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The Pilis

<p><span lang="FR">Known as the Danube Bend, the mountains on the right bank of our European-famous landscape have been known for centuries as the Pilis. However, they have very different geological histories, which is why they should be split into two: the Pilis in the south and the Visegrád Mountains to the north.</span></p>

The Pilis is the eastern most member of the Transdanubian mountain range. The name is of Slavic origin and means bald top, referring to the monks' disembowelled heads (Latin: tonzura). The term perfectly describes the mountain range: the peaks higher than 500 metres, which rise from the forested slopes, have no forest because they lack the soil to support it. The only vegetation here is rocky grassland with low, scrubby, grove-like bushes: the tops are 'bare'.

The rocks that form the mountain range were formed in the first third of the Mesozoic era, at the end of the Triassic. Limestone and dolomite were formed from sediment deposited in a shallow marine environment along the shores of the ancient ocean, two hundred million years ago. This environment persisted for a very long time, up to 40 million years according to professional estimates. However, in later geological ages, the destructive work of external forces has eroded much of the rock layer, which was originally several kilometres thick. According to exploratory drilling, carbonate layers of Triassic age can still be found down to a depth of about one and a half kilometres.

Earth movements up to the present day have uplifted parts of the originally horizontally deposited rock, thus raising the mountain range. Recent tectonic movements have caused these uplifted blocks to fragment and tilt. Today, the mountains of Pilis are steep in the south-west, rocky in the upper part and gently sloping in the south-east, with deep, steep-walled valleys between the clasts. The destructive processes have been very effective: the highest peaks of the mountain range today are just over 700 metres (Great Soplák 710 m, Great Bodzás 717 m, Pilis-tető 756 m), although they may originally have been Himalayan in height.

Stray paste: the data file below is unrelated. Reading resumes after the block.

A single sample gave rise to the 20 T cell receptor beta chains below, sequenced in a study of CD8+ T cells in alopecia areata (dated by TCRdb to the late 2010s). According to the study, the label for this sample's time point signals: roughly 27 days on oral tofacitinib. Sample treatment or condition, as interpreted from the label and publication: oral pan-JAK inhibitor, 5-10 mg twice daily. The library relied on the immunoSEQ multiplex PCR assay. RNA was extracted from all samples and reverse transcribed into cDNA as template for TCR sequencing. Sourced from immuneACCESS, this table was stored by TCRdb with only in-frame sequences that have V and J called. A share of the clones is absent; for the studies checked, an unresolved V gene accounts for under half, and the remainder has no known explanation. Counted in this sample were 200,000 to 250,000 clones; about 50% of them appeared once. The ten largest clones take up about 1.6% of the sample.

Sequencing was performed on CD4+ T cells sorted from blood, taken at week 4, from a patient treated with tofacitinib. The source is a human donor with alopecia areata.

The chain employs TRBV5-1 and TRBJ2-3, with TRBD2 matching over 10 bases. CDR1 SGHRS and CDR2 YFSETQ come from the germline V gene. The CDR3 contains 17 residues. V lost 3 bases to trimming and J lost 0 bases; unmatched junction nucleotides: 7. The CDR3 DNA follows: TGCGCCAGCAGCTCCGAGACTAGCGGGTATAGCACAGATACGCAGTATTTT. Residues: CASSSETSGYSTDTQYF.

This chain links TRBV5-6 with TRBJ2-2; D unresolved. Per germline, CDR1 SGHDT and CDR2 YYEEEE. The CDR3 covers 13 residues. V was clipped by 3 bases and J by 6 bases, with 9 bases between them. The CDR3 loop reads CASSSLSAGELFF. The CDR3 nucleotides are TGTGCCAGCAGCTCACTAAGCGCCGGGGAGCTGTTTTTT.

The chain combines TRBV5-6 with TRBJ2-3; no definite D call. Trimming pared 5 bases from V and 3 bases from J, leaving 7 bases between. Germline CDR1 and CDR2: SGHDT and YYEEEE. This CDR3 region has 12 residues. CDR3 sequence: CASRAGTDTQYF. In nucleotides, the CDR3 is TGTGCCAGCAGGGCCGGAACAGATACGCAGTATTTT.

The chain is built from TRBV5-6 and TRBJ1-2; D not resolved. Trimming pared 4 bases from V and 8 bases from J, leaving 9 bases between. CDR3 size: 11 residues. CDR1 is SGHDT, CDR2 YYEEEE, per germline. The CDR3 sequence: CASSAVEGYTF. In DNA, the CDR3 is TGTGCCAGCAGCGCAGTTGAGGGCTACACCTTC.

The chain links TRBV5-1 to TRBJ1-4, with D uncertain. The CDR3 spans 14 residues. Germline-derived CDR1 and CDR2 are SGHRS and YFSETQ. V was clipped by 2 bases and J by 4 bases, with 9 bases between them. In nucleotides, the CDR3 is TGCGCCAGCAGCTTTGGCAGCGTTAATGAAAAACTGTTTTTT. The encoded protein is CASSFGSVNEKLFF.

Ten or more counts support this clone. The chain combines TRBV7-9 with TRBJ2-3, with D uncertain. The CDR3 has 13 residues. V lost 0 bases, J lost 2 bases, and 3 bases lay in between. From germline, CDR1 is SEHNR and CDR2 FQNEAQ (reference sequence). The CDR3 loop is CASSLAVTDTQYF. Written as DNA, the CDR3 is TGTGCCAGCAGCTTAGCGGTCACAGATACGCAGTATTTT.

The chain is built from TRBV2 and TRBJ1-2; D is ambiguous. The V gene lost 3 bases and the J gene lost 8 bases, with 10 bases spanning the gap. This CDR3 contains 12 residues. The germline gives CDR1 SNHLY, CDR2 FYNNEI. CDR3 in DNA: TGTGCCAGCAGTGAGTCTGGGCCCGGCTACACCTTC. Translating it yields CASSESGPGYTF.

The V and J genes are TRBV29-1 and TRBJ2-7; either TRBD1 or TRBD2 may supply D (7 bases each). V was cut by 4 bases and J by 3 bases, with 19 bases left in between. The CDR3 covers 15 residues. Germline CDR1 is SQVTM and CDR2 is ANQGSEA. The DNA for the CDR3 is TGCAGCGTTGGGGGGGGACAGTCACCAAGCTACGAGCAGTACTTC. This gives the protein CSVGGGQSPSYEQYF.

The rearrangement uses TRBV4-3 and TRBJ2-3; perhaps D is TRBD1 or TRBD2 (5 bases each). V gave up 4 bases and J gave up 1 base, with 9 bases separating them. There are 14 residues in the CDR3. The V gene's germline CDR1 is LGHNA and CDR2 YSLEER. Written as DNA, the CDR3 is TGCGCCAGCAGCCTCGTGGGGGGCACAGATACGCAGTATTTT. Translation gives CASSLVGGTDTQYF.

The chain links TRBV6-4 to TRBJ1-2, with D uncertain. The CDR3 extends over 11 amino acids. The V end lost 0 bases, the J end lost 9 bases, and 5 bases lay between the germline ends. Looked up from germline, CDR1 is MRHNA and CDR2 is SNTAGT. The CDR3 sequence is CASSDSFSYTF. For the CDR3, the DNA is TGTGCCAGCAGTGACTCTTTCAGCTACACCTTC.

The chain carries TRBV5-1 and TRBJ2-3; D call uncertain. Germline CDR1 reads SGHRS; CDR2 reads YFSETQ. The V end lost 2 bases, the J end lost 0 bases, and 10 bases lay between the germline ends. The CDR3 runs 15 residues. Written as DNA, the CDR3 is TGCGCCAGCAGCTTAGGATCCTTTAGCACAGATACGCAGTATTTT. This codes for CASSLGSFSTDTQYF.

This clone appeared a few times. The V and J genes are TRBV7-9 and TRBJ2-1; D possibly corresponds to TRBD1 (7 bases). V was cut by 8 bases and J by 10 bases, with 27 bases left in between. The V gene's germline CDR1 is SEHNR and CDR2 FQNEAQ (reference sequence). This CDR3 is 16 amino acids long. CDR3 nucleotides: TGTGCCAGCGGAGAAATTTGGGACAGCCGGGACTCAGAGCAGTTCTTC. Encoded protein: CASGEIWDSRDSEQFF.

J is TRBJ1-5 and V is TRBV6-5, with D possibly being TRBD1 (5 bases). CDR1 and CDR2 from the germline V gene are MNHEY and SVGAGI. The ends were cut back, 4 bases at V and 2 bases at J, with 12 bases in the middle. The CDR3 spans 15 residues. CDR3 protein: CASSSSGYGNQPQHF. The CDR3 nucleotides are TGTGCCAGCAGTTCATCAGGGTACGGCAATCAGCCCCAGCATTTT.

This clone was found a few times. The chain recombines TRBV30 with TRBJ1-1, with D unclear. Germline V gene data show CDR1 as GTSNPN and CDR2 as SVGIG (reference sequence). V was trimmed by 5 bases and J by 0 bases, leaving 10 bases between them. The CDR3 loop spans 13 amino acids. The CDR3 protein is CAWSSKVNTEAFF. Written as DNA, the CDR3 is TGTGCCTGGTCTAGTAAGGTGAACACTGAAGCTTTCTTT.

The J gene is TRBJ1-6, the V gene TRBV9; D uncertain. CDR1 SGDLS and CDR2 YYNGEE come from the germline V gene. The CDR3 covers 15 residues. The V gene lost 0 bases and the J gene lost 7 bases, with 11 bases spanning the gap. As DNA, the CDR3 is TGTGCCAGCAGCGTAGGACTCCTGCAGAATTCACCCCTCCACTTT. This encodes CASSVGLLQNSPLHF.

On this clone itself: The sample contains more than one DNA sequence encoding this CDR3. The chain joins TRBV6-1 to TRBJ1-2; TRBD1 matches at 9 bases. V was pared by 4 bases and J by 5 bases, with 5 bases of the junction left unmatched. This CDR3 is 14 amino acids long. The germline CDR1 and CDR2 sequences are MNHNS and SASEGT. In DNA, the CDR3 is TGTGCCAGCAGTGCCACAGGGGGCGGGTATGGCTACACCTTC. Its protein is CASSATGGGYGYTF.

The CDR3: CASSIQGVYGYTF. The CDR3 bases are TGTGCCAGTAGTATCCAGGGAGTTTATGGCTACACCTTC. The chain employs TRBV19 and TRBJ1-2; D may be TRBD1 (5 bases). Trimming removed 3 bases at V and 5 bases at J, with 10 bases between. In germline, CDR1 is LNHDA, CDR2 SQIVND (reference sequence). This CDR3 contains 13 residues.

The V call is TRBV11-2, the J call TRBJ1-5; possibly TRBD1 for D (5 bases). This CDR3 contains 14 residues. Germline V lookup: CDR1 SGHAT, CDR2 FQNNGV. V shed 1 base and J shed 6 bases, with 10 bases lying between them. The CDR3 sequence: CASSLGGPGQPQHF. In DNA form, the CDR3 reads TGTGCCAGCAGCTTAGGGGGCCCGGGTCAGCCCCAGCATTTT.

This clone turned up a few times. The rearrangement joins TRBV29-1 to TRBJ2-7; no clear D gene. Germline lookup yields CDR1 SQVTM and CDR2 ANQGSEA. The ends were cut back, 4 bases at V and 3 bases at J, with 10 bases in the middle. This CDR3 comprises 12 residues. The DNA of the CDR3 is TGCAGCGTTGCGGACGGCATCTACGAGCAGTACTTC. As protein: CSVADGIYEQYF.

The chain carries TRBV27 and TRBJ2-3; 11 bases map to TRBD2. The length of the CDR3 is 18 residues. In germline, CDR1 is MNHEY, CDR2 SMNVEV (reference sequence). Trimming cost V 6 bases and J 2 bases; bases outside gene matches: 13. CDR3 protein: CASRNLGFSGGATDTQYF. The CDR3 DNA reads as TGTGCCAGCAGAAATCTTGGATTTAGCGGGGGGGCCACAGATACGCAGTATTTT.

The interior of the Pilis and the foothills have been inhabited by humans since the Stone Age, so the natural habitat has been profoundly altered by continuous human impact. Deforestation probably started in the Neolithic period and continued during the centuries of the Roman Empire and the subsequent migration of the population, which swept the area away, with the establishment of fields, vineyards and orchards in place of the cleared forests. From the Middle Ages onwards, the remaining forests were used as royal hunting grounds, the hermits in seclusion lived in the wilderness, and only a few intermountain basins developed into small villages, mainly dependent on logging for their livelihoods. One of the most important monasteries of the Palatines was built at Kesztölc, the ruins of which have recently been excavated, and the other famous monastery at Pilisszentkereszte belonged to the Cistercians.

Despite its long history, the proportion of forests in the Pilis is high. The typical mid-mountain submontane beech and hornbeam-oak forests are home to interesting plant species, such as the red-horned huns, which is native to the Eastern Carpathians and reaches the western limit of its range here. The lower mountain slopes, up to two to three hundred metres above sea level, are covered with tannery-oak forests, which also contain a rich fauna of protected species of flora and fauna. The oak and beech forests harbour some very rare orchids and small species of orchids, such as the Rutaceae orchid and the Peitzii orchid, which are found in only a few places. On the upper, sunny parts of the rocky steep slopes, a mosaic of warm-loving oak forests and mossy oak scrub interspersed with rocky grasslands form species-rich habitats. In the limestone rock pools of the Pilis Peak, the Hungarian husk-grass is a relict endemism found only in a few sites of the Carpathian Basin, and in the northern dolomite rocks, the mountain pine-grass is a species found only here in Hungary.

Among the more spectacular protected species of fauna, we should mention the typical beautiful beetle of the oaks, the hornbill, and in the beech forests the national park's heraldic animal, the coniferous zincet, but also the rare and rarely seen inhabitant of the hollow stump-holes, the highly protected blue pine beetle. The sunny, southeast-facing rocky grasslands are home to rare equatorial species: the highly protected Hungarian tarsier and its large relative, the saw-winged grasshopper, are not uncommon in these habitats. The grey ant butterfly, a beautiful protected daytime moth, is a representative of specialised insects in the St. Lazarus tarns, rich in forest steppe meadows, mountain pastures and mountain reed beds.

A typical, rare nesting species of the limestone rocks of the Pilis is the highly protected Peregrine Falcon, which has a stable population in the mountains. Rarely seen is the breeding wasp hawk, which prefers warm oak hillsides. It is a specialist feeder, feeding mainly on membranous winged birds, but also preys on small mammals. The most important fauna of the many caves in the mountain range are the bats that breed and overwinter here. Most of the native species occur here, including the highly protected big-eared bat and the western dirt bat.